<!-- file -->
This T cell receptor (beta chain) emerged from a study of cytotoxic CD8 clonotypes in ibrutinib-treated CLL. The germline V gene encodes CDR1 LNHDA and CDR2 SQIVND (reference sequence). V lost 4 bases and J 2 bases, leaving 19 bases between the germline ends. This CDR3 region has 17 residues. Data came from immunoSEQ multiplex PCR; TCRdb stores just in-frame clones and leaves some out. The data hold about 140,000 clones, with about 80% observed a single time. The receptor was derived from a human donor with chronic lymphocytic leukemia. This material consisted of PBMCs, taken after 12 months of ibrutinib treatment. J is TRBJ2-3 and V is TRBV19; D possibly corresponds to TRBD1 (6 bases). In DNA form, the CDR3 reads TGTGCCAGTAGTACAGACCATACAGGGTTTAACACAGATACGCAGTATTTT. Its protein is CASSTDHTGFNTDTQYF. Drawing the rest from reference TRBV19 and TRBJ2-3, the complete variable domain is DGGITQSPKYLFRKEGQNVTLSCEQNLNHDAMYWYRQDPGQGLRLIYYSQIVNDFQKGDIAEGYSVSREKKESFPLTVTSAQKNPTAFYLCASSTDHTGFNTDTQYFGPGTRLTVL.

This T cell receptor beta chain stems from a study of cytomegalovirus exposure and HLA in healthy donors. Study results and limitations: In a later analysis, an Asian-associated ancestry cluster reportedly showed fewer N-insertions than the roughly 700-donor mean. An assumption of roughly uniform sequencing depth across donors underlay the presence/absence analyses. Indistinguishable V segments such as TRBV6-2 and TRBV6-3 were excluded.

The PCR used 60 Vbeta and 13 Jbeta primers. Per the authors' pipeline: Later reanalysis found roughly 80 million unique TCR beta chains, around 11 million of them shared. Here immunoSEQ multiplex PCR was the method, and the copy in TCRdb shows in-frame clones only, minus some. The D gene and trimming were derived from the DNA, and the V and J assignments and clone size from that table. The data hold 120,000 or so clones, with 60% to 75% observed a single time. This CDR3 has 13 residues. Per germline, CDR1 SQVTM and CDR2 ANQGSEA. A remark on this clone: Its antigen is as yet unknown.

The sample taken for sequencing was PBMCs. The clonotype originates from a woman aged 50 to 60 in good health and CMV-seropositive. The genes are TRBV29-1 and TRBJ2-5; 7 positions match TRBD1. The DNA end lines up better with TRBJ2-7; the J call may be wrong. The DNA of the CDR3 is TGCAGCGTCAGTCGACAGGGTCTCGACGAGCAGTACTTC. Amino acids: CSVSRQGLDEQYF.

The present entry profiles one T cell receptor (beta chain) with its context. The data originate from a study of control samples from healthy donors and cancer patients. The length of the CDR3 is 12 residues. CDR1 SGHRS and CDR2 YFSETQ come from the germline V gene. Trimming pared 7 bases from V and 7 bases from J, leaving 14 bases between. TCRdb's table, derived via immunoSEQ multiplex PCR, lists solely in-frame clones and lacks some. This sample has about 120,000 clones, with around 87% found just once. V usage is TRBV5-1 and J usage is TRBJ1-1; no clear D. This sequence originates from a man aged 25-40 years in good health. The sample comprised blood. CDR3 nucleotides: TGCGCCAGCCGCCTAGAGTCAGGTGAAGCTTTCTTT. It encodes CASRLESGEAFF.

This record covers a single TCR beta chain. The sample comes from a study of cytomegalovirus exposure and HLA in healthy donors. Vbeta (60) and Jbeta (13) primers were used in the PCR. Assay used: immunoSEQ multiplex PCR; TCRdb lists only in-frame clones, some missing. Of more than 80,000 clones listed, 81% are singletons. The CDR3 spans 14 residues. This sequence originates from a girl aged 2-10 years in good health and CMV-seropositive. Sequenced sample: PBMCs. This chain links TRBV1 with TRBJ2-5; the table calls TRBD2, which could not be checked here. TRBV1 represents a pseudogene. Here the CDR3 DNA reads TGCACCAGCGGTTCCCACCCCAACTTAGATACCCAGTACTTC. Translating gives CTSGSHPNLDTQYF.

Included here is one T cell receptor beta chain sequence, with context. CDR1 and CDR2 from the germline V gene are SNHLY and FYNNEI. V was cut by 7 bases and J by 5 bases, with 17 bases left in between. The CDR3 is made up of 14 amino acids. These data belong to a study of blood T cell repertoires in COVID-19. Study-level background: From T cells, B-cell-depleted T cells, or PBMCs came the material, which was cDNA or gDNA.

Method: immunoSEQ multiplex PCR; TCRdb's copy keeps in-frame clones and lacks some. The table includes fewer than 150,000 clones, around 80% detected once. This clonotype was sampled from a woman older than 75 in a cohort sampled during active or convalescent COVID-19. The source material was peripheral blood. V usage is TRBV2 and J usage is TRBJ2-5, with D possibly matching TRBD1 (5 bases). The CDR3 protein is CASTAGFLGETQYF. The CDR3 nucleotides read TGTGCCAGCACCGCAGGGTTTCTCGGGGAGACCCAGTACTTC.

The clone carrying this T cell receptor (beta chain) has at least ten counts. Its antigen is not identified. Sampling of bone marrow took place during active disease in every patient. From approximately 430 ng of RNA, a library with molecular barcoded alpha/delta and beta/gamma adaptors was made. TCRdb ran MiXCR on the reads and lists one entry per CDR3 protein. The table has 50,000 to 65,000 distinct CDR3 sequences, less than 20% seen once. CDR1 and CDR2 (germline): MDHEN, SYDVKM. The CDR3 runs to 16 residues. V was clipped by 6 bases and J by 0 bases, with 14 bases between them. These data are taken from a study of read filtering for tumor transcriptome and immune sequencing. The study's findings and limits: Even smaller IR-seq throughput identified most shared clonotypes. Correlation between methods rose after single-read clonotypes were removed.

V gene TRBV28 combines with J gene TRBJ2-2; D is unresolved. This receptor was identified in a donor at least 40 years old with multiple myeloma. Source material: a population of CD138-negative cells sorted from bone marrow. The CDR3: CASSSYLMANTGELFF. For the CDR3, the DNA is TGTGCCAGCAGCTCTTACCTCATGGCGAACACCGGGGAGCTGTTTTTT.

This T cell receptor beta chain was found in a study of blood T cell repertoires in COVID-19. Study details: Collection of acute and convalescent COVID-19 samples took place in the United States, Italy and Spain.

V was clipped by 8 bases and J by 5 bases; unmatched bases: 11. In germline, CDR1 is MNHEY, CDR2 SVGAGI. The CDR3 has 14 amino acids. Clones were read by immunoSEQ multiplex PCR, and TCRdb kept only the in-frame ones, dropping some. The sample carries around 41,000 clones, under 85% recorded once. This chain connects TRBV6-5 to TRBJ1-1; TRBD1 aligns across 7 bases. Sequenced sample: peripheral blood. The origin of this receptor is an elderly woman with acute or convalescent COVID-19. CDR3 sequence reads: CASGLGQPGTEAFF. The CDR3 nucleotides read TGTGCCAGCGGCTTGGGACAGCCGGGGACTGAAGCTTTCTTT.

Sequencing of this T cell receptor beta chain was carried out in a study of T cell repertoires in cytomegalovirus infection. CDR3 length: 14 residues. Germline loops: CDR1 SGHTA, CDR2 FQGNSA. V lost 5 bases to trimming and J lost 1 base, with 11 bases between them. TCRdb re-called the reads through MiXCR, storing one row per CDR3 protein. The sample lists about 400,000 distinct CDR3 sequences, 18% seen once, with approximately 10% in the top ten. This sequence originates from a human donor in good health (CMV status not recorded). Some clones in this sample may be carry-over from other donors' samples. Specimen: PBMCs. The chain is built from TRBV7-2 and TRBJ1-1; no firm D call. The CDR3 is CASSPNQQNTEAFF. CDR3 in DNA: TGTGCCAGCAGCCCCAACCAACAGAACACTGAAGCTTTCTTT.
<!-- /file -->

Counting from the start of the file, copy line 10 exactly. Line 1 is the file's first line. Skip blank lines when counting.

V gene TRBV28 combines with J gene TRBJ2-2; D is unresolved. This receptor was identified in a donor at least 40 years old with multiple myeloma. Source material: a population of CD138-negative cells sorted from bone marrow. The CDR3: CASSSYLMANTGELFF. For the CDR3, the DNA is TGTGCCAGCAGCTCTTACCTCATGGCGAACACCGGGGAGCTGTTTTTT.